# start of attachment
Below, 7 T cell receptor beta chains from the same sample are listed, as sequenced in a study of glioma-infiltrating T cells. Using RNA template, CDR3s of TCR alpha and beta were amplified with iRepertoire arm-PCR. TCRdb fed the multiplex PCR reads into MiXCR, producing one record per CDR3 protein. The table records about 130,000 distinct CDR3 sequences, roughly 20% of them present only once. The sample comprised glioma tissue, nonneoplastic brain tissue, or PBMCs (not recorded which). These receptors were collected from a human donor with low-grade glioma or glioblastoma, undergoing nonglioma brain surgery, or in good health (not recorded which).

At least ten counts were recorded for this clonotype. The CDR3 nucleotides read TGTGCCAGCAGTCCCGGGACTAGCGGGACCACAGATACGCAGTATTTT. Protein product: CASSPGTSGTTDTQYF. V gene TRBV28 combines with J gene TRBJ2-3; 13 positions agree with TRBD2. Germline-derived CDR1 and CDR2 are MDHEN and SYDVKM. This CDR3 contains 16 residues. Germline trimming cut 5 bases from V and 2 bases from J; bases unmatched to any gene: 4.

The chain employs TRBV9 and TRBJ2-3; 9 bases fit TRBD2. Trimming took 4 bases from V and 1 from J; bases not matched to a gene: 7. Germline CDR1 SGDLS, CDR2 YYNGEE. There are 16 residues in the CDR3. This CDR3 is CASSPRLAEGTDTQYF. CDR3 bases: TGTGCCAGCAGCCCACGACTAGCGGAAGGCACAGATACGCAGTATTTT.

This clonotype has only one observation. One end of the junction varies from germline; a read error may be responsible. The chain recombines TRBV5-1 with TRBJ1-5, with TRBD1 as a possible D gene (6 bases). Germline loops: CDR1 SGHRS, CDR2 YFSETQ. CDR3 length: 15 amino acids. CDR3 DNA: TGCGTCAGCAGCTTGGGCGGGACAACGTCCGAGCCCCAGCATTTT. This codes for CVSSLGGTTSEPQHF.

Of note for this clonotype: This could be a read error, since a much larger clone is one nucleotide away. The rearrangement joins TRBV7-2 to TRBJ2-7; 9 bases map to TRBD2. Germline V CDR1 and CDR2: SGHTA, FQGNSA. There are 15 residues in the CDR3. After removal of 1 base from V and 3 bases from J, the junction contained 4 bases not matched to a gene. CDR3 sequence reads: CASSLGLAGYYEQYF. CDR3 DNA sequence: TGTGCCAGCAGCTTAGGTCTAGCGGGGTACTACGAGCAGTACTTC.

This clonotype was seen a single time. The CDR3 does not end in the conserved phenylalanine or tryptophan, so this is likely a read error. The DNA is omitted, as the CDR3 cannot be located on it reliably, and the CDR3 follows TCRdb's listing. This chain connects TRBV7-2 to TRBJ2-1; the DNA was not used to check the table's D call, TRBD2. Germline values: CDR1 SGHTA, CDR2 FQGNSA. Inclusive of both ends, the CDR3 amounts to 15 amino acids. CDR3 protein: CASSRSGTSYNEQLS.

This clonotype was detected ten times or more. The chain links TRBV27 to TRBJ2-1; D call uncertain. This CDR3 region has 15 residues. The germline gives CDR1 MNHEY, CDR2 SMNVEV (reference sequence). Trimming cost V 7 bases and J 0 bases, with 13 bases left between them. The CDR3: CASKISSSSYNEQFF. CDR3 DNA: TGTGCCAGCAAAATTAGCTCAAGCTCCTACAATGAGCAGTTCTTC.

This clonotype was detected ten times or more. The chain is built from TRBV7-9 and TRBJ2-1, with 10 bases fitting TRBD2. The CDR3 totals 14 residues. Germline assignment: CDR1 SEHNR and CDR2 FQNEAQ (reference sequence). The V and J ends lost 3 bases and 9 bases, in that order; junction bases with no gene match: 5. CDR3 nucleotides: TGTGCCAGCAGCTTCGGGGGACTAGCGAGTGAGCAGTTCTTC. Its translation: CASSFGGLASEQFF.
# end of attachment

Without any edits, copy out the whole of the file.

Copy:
Below, 7 T cell receptor beta chains from the same sample are listed, as sequenced in a study of glioma-infiltrating T cells. Using RNA template, CDR3s of TCR alpha and beta were amplified with iRepertoire arm-PCR. TCRdb fed the multiplex PCR reads into MiXCR, producing one record per CDR3 protein. The table records about 130,000 distinct CDR3 sequences, roughly 20% of them present only once. The sample comprised glioma tissue, nonneoplastic brain tissue, or PBMCs (not recorded which). These receptors were collected from a human donor with low-grade glioma or glioblastoma, undergoing nonglioma brain surgery, or in good health (not recorded which).

At least ten counts were recorded for this clonotype. The CDR3 nucleotides read TGTGCCAGCAGTCCCGGGACTAGCGGGACCACAGATACGCAGTATTTT. Protein product: CASSPGTSGTTDTQYF. V gene TRBV28 combines with J gene TRBJ2-3; 13 positions agree with TRBD2. Germline-derived CDR1 and CDR2 are MDHEN and SYDVKM. This CDR3 contains 16 residues. Germline trimming cut 5 bases from V and 2 bases from J; bases unmatched to any gene: 4.

The chain employs TRBV9 and TRBJ2-3; 9 bases fit TRBD2. Trimming took 4 bases from V and 1 from J; bases not matched to a gene: 7. Germline CDR1 SGDLS, CDR2 YYNGEE. There are 16 residues in the CDR3. This CDR3 is CASSPRLAEGTDTQYF. CDR3 bases: TGTGCCAGCAGCCCACGACTAGCGGAAGGCACAGATACGCAGTATTTT.

This clonotype has only one observation. One end of the junction varies from germline; a read error may be responsible. The chain recombines TRBV5-1 with TRBJ1-5, with TRBD1 as a possible D gene (6 bases). Germline loops: CDR1 SGHRS, CDR2 YFSETQ. CDR3 length: 15 amino acids. CDR3 DNA: TGCGTCAGCAGCTTGGGCGGGACAACGTCCGAGCCCCAGCATTTT. This codes for CVSSLGGTTSEPQHF.

Of note for this clonotype: This could be a read error, since a much larger clone is one nucleotide away. The rearrangement joins TRBV7-2 to TRBJ2-7; 9 bases map to TRBD2. Germline V CDR1 and CDR2: SGHTA, FQGNSA. There are 15 residues in the CDR3. After removal of 1 base from V and 3 bases from J, the junction contained 4 bases not matched to a gene. CDR3 sequence reads: CASSLGLAGYYEQYF. CDR3 DNA sequence: TGTGCCAGCAGCTTAGGTCTAGCGGGGTACTACGAGCAGTACTTC.

This clonotype was seen a single time. The CDR3 does not end in the conserved phenylalanine or tryptophan, so this is likely a read error. The DNA is omitted, as the CDR3 cannot be located on it reliably, and the CDR3 follows TCRdb's listing. This chain connects TRBV7-2 to TRBJ2-1; the DNA was not used to check the table's D call, TRBD2. Germline values: CDR1 SGHTA, CDR2 FQGNSA. Inclusive of both ends, the CDR3 amounts to 15 amino acids. CDR3 protein: CASSRSGTSYNEQLS.

This clonotype was detected ten times or more. The chain links TRBV27 to TRBJ2-1; D call uncertain. This CDR3 region has 15 residues. The germline gives CDR1 MNHEY, CDR2 SMNVEV (reference sequence). Trimming cost V 7 bases and J 0 bases, with 13 bases left between them. The CDR3: CASKISSSSYNEQFF. CDR3 DNA: TGTGCCAGCAAAATTAGCTCAAGCTCCTACAATGAGCAGTTCTTC.

This clonotype was detected ten times or more. The chain is built from TRBV7-9 and TRBJ2-1, with 10 bases fitting TRBD2. The CDR3 totals 14 residues. Germline assignment: CDR1 SEHNR and CDR2 FQNEAQ (reference sequence). The V and J ends lost 3 bases and 9 bases, in that order; junction bases with no gene match: 5. CDR3 nucleotides: TGTGCCAGCAGCTTCGGGGGACTAGCGAGTGAGCAGTTCTTC. Its translation: CASSFGGLASEQFF.